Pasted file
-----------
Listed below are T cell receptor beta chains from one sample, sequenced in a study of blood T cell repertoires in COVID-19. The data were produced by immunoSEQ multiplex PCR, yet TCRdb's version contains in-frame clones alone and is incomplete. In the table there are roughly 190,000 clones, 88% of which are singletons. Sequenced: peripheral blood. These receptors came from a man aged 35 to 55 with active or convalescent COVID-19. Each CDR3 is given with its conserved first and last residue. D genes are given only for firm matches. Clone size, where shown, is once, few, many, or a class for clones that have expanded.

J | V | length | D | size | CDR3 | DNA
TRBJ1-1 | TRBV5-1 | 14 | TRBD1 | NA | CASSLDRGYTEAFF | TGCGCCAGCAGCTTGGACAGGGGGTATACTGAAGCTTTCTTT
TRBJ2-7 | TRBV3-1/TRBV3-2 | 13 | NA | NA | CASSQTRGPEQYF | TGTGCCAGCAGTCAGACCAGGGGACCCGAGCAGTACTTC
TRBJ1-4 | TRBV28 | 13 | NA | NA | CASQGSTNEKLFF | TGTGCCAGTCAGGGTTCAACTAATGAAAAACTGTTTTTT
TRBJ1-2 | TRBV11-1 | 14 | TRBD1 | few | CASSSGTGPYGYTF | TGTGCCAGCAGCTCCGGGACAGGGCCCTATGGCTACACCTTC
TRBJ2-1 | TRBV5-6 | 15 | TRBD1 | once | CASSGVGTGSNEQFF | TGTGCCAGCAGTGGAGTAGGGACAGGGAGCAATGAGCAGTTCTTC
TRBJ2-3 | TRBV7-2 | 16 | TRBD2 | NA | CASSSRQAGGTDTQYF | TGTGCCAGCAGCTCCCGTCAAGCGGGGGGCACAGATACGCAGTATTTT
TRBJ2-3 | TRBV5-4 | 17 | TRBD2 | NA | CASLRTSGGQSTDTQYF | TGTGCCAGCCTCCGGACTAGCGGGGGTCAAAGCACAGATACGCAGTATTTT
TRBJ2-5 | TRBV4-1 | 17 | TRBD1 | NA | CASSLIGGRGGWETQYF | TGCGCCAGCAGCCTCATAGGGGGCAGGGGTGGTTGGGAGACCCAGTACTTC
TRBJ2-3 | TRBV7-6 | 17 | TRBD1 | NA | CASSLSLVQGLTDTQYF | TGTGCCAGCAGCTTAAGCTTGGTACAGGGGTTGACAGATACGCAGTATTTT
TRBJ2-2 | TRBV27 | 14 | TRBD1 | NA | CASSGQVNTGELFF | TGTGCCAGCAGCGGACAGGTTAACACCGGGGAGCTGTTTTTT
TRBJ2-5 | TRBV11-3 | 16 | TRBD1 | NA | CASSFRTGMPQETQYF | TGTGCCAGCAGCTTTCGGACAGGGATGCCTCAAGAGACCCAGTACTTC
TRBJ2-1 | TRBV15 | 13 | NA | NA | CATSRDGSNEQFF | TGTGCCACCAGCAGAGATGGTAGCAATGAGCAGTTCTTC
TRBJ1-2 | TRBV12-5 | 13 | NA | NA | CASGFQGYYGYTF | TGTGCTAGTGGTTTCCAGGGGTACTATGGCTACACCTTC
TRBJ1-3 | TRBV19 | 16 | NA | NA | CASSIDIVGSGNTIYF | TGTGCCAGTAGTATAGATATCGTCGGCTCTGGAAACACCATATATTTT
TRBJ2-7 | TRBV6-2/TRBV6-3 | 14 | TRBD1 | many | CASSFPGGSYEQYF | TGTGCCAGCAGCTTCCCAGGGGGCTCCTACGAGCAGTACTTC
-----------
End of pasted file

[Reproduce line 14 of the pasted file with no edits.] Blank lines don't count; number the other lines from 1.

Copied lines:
TRBJ2-1 | TRBV15 | 13 | NA | NA | CATSRDGSNEQFF | TGTGCCACCAGCAGAGATGGTAGCAATGAGCAGTTCTTC